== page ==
Mechanic’s lien rights
A recent decision of California’s Fourth District Court of Appeal has held that the mechanic’s lien rights of a general contractor may be contractually subordinated to a lender’s deed of trust on a property, and may thus be terminated as a result of the foreclosure of the lender’s senior lien rights. The court found this subordination to be valid despite California public policy in support of protecting the mechanic’s lien rights of laborers and materialmen as security for their claims of payment; as a consequence, the contractor’s right to security for approximately $2.2 million in unpaid wages for work performed was extinguished.
Acquired by an LLC
The property at issue was acquired by an LLC with a purchase money loan for the purpose of developing a medical complex project. The LLC then entered into an agreement with a general contractor to build the project. Subsequently, the LLC took out a secured construction loan for the project from two other lenders. As a condition of making that secured construction loan, the two other lenders required the general contractor to agree that all payments to be made to it under its agreement with the LLC would be subordinate to the construction loan, and that all of its lien rights securing such payments would be subordinate to the deed of trust securing the construction loan.
Contractor submitted numerous requests for payment
As the project progressed, the general contractor submitted numerous requests for payment that were allowed and paid by the LLC. The general contractor then submitted two final requests for payment, totaling approximately $2.2 million, but the LLC defaulted under the terms of the construction loan agreement. As a result, the general contractor recorded a mechanic’s lien against the property for those two final requests and filed suit to foreclose on its liens.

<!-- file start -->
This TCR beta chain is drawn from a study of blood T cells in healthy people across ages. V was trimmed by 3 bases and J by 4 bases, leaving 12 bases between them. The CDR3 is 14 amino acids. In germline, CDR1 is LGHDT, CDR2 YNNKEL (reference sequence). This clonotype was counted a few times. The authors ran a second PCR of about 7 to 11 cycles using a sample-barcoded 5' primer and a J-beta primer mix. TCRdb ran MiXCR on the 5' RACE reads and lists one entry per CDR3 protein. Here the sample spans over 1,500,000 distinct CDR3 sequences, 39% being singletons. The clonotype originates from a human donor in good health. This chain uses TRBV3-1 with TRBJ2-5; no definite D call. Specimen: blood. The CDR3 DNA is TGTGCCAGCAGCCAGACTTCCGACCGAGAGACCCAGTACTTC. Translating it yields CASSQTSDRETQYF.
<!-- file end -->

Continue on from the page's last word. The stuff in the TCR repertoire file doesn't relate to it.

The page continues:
General contractor’s mechanic’s lien was valid
At trial, the superior court found that the general contractor’s mechanic’s lien was valid and had priority over the construction lenders’ deed of trust securing their loan, because, in the court’s view, the subordination provision violated California public policy. In particular, the trial court held that the subordination provision would deprive the general contractor of its mechanic’s lien rights guaranteed under the California Constitution. The construction lenders then appealed.
Relying on the language of California Civil Code Section 3262(a) (subsequently renumbered as Civil Code Section 8122), the court of appeal set aside the trial court’s ruling and held the subordination clause to be enforceable by the construction lenders against the general contractor. That Section reads as follows:
“Neither the owner nor original contractor by any term of a contract, or otherwise, shall waive, affect, or impair the claims and liens of other persons whether with or without notice except by their written consent, and any term of the contract to that effect shall be null and void.”
While the language of that Section would prevent the general contractor from subordinating the mechanic’s lien rights of other parties, the court of appeal concluded that it would not prevent a general contractor from agreeing to subordinate its own mechanic’s lien rights. In rejecting the general contractor’s argument that this view of the statutory language negated the public policy underlying the protection of mechanic’s lien rights, the court of appeals concluded that those general protections could not prevail over the plain language of the statute in question.
For general contractors and other holders of mechanic’s lien rights in California, this case is a stark reminder that agreeing to modify their statutory mechanic’s lien rights can have potentially disastrous consequences. Any request seeking to alter one’s mechanic’s lien rights should thus be carefully evaluated with an eye towards potential negative results.
The case is Moorefield Construction, Inc., v. Intervest-Mortgage Investment Company, et al., Case No. D065464.